Daily Archives: April 22, 2024

Like Analyst Firm 2*2s, Random Logo Maps are NOT Appropriate for Tech Selection!

In our last article, we explained why the doctor created the The Sourcing Innovation Source-to-Pay+ Mega Map, even though he despises logo maps. It was literally the only way he could expose how every one of logo maps released to date was completely useless (and some to the point that they were harmful, but that’s another rant for a later time).

In a nutshell, all of these maps had the following problems, which were correctable (and corrected in the Sourcing Innovation Mega-Map):

  • vendors / solutions no longer existed as of release date
  • categories were meaningless and not actual solution modules
  • vendor logos were not clickable or even footnoted (so you had no clue what that ruin actually represented — a new age vendor or a demonic symbol from a long lost hieroglyphic or symbolic language)

As well as the following problems, which still exist in the Sourcing Innovation Mega-Map (SIMM) because some of them are just not (fully) addressable:

  • nowhere near complete (the further you get away from the Source-to-Pay core, the less complete the SIMM likely is
  • no indication that the landscape changes DAILY (vendors come, get acquired/merge, go out of business, add new capabilities and modules, drop existing modules, etc.)
  • the vendors aren’t always comparable even at a functionality baseline
  • not all vendors with a comparable solution are relevant to the same (type of) company

We ended our last article noting that the right vendor for you was dependent not just on the module(s) you needed to address the process gaps the transformation consultants defined, but the industry/vertical you are in, the size of your organization, the cross-organization user base you need to support, and their technical intelligence (TQ).

The logo maps don’t capture that. (But, to be fair, the vast majority of the analyst market maps don’t either.)

But more importantly, they don’t always (accurately) capture what solution(s) a vendor accurately captures. The reason for this is that, to be completely accurate, the creator would have to be fully aware of, and have seen, the current full end-to-end solution as of the day the map was released and then accurately map the providers’ solutions to each of their logo map categories.

the doctor has likely reviewed more Source-to-Pay solutions over the past 19 years as an analyst than almost any other analyst except for Mickey North Rizza (15 years at AMR / Gartner / IDC), Duncan Jones (who was Forrester Vice President and Principal S2P analyst for 16 years straight), and Pierre Mitchell (25 years at AMR / Hackett / Spend Matters). (Just about every other technology analyst still active in our space has only been a full time market analyst for a decade or less.) Even though he has reviewed, in depth, over 500 hundred solutions (and written about 350+ in detail on Sourcing Innovation and Spend Matters [but good luck finding at least 1/3 of the Spend Matters coverage since, as previously mentioned, the site refresh dropped co-authors on many articles, many of his articles were co-authored, and he was always second billing], he hasn’t even seen half the solutions on the map in depth (but still believes the ratio of in-depth vendor knowledge that went into this map is still greater than every other logo map produced). As a result, his classifications, like any other analyst, are based on, in order:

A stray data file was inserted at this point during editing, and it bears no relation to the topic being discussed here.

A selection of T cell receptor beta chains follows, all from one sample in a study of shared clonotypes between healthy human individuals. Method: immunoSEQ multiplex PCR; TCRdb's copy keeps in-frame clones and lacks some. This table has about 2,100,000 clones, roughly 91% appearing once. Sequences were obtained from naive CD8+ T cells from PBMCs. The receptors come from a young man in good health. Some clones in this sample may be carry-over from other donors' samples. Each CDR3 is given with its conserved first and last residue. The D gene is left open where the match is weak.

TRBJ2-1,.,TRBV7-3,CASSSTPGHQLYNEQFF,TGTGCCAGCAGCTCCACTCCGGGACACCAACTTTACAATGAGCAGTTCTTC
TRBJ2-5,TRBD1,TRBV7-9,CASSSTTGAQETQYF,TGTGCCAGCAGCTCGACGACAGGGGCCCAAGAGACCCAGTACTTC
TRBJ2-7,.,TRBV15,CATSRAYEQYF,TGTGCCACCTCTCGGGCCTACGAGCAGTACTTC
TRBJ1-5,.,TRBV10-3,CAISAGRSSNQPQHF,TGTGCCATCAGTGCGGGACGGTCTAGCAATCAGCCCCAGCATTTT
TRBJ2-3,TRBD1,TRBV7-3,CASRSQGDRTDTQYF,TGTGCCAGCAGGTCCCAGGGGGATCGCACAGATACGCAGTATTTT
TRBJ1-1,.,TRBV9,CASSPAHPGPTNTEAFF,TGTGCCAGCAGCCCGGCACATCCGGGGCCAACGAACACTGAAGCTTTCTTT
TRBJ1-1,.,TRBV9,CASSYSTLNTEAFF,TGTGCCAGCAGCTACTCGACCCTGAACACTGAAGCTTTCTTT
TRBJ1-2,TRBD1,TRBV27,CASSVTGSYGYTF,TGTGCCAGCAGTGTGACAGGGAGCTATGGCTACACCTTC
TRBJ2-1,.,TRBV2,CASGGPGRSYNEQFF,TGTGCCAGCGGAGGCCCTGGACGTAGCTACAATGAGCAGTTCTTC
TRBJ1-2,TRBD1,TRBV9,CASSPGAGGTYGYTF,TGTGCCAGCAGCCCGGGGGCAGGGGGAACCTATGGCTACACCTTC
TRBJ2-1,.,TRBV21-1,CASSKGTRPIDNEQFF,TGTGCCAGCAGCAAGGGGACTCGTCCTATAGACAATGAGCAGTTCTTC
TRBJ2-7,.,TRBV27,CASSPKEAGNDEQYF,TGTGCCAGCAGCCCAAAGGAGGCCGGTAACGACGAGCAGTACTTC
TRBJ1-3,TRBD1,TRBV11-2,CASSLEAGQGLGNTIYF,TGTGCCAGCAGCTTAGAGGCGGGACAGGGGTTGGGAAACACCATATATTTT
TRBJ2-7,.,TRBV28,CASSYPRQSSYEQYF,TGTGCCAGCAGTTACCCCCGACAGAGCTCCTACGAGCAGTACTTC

• in depth demos, diligence or evaluation projects
  • detailed vendor communications (beyond just what’s on the website)
  • website / third party summaries (looking at the functionality where possible, not just the language)

Which means that, if the website/materials were out of date when reviewed (and it’s been a few years since the last review), the classification could now be highly inaccurate. The eProcurement vendor could have shifted mostly to I2P/AP. The supplier management vendor found a niche in risk management or category sourcing and dropped most SXM capabilities. The contract management solution, interchangeable with forty others, didn’t get traction and was dropped. And so on.

So if your mileage varies in this map, put together by someone who has consistently been at least a part time (if not full time) analyst since Sourcing Innovation was started in 2006, imagine how much it will vary in a map put together by a former consultant, who might have only seen the same ten solutions he was always implementing in depth, or a former product manager who doesn’t have a solid technical background and can’t accurately judge the true capabilities and potential of the solution he’s looking at. (the doctor has an earned PhD in computer science and has been a software architect / research scientist / CTO, compared to the average analyst who, in the early days, came from an operations / logistics / management background if you were lucky and a journalism,
English, or history background [because they could actually write] if you weren’t.)

In other words, no matter how cool these (logo) maps look, at best they will be mostly useless (if they give you clickable logos so you can begin your own research effort), or completely useless otherwise.

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